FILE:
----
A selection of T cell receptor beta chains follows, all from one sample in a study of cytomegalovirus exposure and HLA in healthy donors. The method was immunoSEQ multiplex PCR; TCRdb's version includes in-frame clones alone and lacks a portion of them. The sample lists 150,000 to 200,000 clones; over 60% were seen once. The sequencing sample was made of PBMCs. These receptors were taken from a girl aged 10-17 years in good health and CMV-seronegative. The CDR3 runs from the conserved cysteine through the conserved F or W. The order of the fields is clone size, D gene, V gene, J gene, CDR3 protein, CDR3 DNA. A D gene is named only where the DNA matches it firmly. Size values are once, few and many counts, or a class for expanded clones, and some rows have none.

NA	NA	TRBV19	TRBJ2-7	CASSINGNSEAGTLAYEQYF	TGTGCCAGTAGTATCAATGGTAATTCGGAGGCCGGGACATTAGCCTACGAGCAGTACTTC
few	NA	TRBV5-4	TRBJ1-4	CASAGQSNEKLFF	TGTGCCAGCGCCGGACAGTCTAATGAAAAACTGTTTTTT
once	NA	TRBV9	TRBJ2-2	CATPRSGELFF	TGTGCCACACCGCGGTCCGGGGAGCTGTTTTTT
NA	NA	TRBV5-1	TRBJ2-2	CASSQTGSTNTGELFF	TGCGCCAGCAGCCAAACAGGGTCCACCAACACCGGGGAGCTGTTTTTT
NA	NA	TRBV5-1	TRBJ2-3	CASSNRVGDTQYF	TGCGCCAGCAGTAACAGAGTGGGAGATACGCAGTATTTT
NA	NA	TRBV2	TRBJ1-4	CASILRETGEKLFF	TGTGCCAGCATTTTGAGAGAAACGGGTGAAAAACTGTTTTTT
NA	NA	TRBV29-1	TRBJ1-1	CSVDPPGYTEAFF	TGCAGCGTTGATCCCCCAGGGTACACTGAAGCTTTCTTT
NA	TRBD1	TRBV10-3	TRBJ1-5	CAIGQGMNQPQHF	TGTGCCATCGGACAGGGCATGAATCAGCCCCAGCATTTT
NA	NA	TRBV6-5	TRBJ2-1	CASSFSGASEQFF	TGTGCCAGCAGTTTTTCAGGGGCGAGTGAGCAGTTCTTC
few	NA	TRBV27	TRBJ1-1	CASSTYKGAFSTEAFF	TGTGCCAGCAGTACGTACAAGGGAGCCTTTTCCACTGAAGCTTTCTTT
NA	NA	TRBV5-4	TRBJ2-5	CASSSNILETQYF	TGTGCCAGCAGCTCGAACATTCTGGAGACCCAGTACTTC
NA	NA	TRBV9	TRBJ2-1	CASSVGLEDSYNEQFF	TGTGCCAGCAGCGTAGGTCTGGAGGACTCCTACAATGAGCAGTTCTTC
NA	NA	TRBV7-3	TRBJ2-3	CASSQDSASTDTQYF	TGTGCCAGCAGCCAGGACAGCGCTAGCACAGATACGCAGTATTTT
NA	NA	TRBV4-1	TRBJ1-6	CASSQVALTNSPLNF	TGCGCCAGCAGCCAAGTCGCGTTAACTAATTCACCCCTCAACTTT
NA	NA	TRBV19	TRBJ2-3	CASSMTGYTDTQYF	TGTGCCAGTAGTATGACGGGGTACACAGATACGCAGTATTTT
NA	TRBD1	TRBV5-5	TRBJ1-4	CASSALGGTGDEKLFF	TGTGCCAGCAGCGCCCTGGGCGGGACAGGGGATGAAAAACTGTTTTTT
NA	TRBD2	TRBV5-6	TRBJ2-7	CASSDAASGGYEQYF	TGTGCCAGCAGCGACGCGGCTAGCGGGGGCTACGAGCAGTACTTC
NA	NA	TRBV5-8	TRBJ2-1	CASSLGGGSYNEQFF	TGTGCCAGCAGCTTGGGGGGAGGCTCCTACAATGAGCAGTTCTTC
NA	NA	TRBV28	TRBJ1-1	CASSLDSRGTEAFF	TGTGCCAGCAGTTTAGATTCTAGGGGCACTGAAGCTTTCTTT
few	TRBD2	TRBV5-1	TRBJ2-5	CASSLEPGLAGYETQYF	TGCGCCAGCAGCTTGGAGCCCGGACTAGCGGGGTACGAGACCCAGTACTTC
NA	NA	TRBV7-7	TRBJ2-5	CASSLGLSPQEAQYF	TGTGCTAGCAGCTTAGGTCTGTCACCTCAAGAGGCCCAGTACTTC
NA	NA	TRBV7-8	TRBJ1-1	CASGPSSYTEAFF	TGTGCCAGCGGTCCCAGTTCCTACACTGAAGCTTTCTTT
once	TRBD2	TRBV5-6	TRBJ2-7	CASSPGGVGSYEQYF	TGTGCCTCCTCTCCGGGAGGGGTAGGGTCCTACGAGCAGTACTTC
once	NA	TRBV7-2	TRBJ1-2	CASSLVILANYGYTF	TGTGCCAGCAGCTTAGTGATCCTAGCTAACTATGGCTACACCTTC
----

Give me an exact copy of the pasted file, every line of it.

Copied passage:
A selection of T cell receptor beta chains follows, all from one sample in a study of cytomegalovirus exposure and HLA in healthy donors. The method was immunoSEQ multiplex PCR; TCRdb's version includes in-frame clones alone and lacks a portion of them. The sample lists 150,000 to 200,000 clones; over 60% were seen once. The sequencing sample was made of PBMCs. These receptors were taken from a girl aged 10-17 years in good health and CMV-seronegative. The CDR3 runs from the conserved cysteine through the conserved F or W. The order of the fields is clone size, D gene, V gene, J gene, CDR3 protein, CDR3 DNA. A D gene is named only where the DNA matches it firmly. Size values are once, few and many counts, or a class for expanded clones, and some rows have none.

NA	NA	TRBV19	TRBJ2-7	CASSINGNSEAGTLAYEQYF	TGTGCCAGTAGTATCAATGGTAATTCGGAGGCCGGGACATTAGCCTACGAGCAGTACTTC
few	NA	TRBV5-4	TRBJ1-4	CASAGQSNEKLFF	TGTGCCAGCGCCGGACAGTCTAATGAAAAACTGTTTTTT
once	NA	TRBV9	TRBJ2-2	CATPRSGELFF	TGTGCCACACCGCGGTCCGGGGAGCTGTTTTTT
NA	NA	TRBV5-1	TRBJ2-2	CASSQTGSTNTGELFF	TGCGCCAGCAGCCAAACAGGGTCCACCAACACCGGGGAGCTGTTTTTT
NA	NA	TRBV5-1	TRBJ2-3	CASSNRVGDTQYF	TGCGCCAGCAGTAACAGAGTGGGAGATACGCAGTATTTT
NA	NA	TRBV2	TRBJ1-4	CASILRETGEKLFF	TGTGCCAGCATTTTGAGAGAAACGGGTGAAAAACTGTTTTTT
NA	NA	TRBV29-1	TRBJ1-1	CSVDPPGYTEAFF	TGCAGCGTTGATCCCCCAGGGTACACTGAAGCTTTCTTT
NA	TRBD1	TRBV10-3	TRBJ1-5	CAIGQGMNQPQHF	TGTGCCATCGGACAGGGCATGAATCAGCCCCAGCATTTT
NA	NA	TRBV6-5	TRBJ2-1	CASSFSGASEQFF	TGTGCCAGCAGTTTTTCAGGGGCGAGTGAGCAGTTCTTC
few	NA	TRBV27	TRBJ1-1	CASSTYKGAFSTEAFF	TGTGCCAGCAGTACGTACAAGGGAGCCTTTTCCACTGAAGCTTTCTTT
NA	NA	TRBV5-4	TRBJ2-5	CASSSNILETQYF	TGTGCCAGCAGCTCGAACATTCTGGAGACCCAGTACTTC
NA	NA	TRBV9	TRBJ2-1	CASSVGLEDSYNEQFF	TGTGCCAGCAGCGTAGGTCTGGAGGACTCCTACAATGAGCAGTTCTTC
NA	NA	TRBV7-3	TRBJ2-3	CASSQDSASTDTQYF	TGTGCCAGCAGCCAGGACAGCGCTAGCACAGATACGCAGTATTTT
NA	NA	TRBV4-1	TRBJ1-6	CASSQVALTNSPLNF	TGCGCCAGCAGCCAAGTCGCGTTAACTAATTCACCCCTCAACTTT
NA	NA	TRBV19	TRBJ2-3	CASSMTGYTDTQYF	TGTGCCAGTAGTATGACGGGGTACACAGATACGCAGTATTTT
NA	TRBD1	TRBV5-5	TRBJ1-4	CASSALGGTGDEKLFF	TGTGCCAGCAGCGCCCTGGGCGGGACAGGGGATGAAAAACTGTTTTTT
NA	TRBD2	TRBV5-6	TRBJ2-7	CASSDAASGGYEQYF	TGTGCCAGCAGCGACGCGGCTAGCGGGGGCTACGAGCAGTACTTC
NA	NA	TRBV5-8	TRBJ2-1	CASSLGGGSYNEQFF	TGTGCCAGCAGCTTGGGGGGAGGCTCCTACAATGAGCAGTTCTTC
NA	NA	TRBV28	TRBJ1-1	CASSLDSRGTEAFF	TGTGCCAGCAGTTTAGATTCTAGGGGCACTGAAGCTTTCTTT
few	TRBD2	TRBV5-1	TRBJ2-5	CASSLEPGLAGYETQYF	TGCGCCAGCAGCTTGGAGCCCGGACTAGCGGGGTACGAGACCCAGTACTTC
NA	NA	TRBV7-7	TRBJ2-5	CASSLGLSPQEAQYF	TGTGCTAGCAGCTTAGGTCTGTCACCTCAAGAGGCCCAGTACTTC
NA	NA	TRBV7-8	TRBJ1-1	CASGPSSYTEAFF	TGTGCCAGCGGTCCCAGTTCCTACACTGAAGCTTTCTTT
once	TRBD2	TRBV5-6	TRBJ2-7	CASSPGGVGSYEQYF	TGTGCCTCCTCTCCGGGAGGGGTAGGGTCCTACGAGCAGTACTTC
once	NA	TRBV7-2	TRBJ1-2	CASSLVILANYGYTF	TGTGCCAGCAGCTTAGTGATCCTAGCTAACTATGGCTACACCTTC